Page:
To identify the most effective safety measures for their job sites, construction contractors need to start by analyzing the main sources of accidents on their sites. Aside from the causes listed above, defective machinery or incorrectly operated equipment can become just as dangerous.
Once contractors understand the biggest dangers for their teams, they can start developing effective safety measures.
- Equipment-based dangers: it should go without saying that any machinery on construction sites should be kept well-maintained and in good working order. In addition, specialist equipment should only be operated by properly trained personnel. These rules sound almost too obvious, but it becomes easy to break them when there is pressure from deadlines or essential workers are unavailable. Construction companies need to ensure they have backup plans for these cases.
- Uneven, slippery, and multi-level surfaces: contractors will struggle to eliminate potential dangers from uneven surfaces. As projects progress, it is not always possible to ensure floors are entirely even in the process. Issuing high-quality personal protective equipment (PPE), including suitable boots can be beneficial. Posting warning signs adds an additional layer of safety, as does ensuring crews are fully staffed and not overworked.
- Accidents involving heights: falls from height remain the biggest cause of accidents in the construction industry. Encouraging measures like wearing safety harnesses and installing secure scaffolding can increase the safety of workers on-site. Project leaders also need to encourage responsible handling of equipment and materials used at great heights. Warning signs, hard hats, and cordoning off areas where there is a risk of falling materials and equipment can all contribute toward improved safety on construction sites.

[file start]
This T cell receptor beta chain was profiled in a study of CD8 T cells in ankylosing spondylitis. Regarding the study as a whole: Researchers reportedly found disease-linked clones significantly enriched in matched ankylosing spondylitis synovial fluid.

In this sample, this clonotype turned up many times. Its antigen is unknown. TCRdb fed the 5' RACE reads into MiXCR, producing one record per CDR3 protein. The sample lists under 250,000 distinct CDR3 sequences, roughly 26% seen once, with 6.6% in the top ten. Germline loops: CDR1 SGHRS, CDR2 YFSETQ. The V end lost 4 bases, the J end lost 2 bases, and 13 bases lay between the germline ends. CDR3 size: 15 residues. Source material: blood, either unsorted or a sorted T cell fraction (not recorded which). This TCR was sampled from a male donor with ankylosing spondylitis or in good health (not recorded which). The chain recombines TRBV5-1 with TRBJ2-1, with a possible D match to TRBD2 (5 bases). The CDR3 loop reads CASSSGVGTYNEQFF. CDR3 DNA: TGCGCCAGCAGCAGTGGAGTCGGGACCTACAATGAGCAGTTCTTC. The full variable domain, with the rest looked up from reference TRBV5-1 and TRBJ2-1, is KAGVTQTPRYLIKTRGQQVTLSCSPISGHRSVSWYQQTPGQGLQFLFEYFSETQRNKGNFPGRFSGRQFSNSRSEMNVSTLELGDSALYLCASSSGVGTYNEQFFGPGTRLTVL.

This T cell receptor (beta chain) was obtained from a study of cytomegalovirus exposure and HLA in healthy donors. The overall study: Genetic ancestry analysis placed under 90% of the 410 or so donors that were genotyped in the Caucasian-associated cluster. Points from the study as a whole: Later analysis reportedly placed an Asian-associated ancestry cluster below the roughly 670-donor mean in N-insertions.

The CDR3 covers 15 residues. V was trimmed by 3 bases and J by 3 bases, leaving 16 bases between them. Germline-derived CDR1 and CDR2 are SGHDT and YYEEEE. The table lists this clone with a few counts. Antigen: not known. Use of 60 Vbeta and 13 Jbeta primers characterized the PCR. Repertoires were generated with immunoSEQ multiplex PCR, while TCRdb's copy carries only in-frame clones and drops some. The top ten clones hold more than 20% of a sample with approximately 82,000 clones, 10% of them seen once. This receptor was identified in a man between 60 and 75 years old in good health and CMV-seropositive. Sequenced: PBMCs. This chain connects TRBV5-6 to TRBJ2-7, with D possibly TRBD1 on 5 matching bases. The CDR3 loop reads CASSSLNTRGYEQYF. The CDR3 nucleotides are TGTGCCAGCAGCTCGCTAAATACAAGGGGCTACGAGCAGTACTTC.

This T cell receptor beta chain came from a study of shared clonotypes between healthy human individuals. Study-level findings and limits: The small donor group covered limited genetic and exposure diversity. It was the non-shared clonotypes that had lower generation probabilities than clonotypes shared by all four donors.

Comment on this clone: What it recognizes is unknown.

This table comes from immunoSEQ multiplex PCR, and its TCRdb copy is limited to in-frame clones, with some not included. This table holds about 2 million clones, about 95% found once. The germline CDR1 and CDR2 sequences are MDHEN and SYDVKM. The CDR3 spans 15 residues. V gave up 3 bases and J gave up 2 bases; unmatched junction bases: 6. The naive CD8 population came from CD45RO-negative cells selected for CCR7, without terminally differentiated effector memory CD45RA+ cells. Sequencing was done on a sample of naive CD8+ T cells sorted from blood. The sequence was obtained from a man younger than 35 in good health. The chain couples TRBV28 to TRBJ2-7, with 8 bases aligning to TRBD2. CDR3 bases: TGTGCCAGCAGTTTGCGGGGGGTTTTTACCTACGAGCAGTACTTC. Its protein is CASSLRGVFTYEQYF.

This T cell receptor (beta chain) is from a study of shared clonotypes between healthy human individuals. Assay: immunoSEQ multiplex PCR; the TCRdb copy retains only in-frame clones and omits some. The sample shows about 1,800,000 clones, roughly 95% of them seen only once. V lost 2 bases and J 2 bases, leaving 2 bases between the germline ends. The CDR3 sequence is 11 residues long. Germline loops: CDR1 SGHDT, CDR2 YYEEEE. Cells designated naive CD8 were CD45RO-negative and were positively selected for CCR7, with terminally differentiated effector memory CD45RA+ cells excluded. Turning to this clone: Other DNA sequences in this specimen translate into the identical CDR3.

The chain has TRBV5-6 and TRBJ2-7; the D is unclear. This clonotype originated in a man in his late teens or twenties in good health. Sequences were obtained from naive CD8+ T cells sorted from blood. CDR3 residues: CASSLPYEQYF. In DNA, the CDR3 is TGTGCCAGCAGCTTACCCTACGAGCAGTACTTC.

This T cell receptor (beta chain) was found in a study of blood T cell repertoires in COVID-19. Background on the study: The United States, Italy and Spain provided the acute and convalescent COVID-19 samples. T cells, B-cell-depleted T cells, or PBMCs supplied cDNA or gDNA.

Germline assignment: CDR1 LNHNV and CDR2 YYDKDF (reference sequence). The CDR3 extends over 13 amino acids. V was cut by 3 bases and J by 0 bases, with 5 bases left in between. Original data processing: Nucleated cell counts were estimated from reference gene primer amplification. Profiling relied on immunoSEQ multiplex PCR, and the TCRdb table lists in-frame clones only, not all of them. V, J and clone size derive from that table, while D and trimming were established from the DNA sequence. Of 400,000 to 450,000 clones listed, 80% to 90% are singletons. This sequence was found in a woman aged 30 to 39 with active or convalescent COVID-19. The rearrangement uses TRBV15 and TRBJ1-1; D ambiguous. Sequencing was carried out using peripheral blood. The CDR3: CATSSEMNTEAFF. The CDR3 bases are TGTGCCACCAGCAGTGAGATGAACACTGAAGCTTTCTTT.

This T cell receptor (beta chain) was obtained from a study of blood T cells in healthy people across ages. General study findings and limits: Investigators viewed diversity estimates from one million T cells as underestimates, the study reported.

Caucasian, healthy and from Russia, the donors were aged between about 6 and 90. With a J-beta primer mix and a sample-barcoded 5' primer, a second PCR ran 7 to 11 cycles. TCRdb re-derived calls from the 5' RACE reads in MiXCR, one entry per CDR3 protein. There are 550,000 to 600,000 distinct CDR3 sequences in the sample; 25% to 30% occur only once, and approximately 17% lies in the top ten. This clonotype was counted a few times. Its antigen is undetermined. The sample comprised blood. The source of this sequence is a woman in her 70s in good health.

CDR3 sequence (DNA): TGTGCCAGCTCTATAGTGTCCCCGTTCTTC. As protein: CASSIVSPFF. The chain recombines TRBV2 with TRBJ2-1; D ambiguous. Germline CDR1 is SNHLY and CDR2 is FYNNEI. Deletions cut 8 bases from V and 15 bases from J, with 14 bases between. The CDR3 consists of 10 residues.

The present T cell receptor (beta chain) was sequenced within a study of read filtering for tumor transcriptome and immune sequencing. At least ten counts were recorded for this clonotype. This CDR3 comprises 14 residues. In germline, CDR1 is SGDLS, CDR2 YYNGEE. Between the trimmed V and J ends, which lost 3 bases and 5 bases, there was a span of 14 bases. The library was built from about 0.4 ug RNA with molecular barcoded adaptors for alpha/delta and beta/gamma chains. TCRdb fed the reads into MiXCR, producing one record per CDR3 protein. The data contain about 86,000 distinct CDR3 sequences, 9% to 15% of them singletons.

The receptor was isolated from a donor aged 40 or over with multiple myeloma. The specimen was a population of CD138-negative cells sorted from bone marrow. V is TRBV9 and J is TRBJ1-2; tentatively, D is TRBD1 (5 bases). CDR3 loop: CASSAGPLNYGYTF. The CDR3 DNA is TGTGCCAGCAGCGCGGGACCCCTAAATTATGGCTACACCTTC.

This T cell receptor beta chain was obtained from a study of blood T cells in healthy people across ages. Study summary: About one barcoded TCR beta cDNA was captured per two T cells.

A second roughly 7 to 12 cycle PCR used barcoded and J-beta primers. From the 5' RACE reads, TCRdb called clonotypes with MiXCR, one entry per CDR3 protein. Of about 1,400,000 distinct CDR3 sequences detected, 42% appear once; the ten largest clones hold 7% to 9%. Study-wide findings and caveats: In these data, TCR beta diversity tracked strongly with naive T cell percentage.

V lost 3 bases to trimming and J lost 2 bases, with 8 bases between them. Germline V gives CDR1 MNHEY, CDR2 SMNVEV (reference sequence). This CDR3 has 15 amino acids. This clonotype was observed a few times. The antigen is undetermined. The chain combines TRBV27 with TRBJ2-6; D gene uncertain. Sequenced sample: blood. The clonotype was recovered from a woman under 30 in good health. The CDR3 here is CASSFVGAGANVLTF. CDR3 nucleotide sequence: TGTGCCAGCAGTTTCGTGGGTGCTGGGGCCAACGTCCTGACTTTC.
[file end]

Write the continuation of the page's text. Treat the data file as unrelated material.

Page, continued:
Safety measures involve staff training in effective first aid and other emergency procedures. In addition, construction crews also need to have access to industry-specific first aid kits to deal with potential incidents and offer basic assistance until emergency medical services can take over.
Preventing Future Incidents by Implementing a Strong Safety Culture and Focusing on Continuous Improvement
Specific safety measures can take construction companies far in their quest to better protect employees and create safer construction sites. However, the most powerful change companies can make is to their overall culture.
Putting safety at the heart of everything the company does, from operational goals to hiring practices, can lead to long-term change across the entire industry. Building a safety-focused culture goes beyond formulating policies and procedures. To ensure these policies and procedures are adhered to every day, employees at all levels need to understand their importance and the need to engage with them.
In addition, everyone from the company’s leadership team to temporary laborers needs to strive for continuous improvement in relation to safety. That means speaking up when safety measures are set aside and making suggestions that help the company become even more of a leader in its field. By putting safety first, contractors can change the track record of their industry and stand out from their competitors to grow their own businesses.
Steven John Cumper, B.App.Sc. (Osteo.), M.Ost., is a businessman with a strong background in biomedical science and osteopathic medicine. He founded Medshop while studying at RMIT University in Australia, expanding its reach to markets in Papua New Guinea, Singapore, and Malaysia. In September 2021, the Bunzl Group acquired a majority stake in Medshop, but Cumper remains involved as the Managing Director (Medshop Group). His journey from Zimbabwe to the UK and Australia reflects his dedication to academia and entrepreneurship, combining diverse knowledge and experience.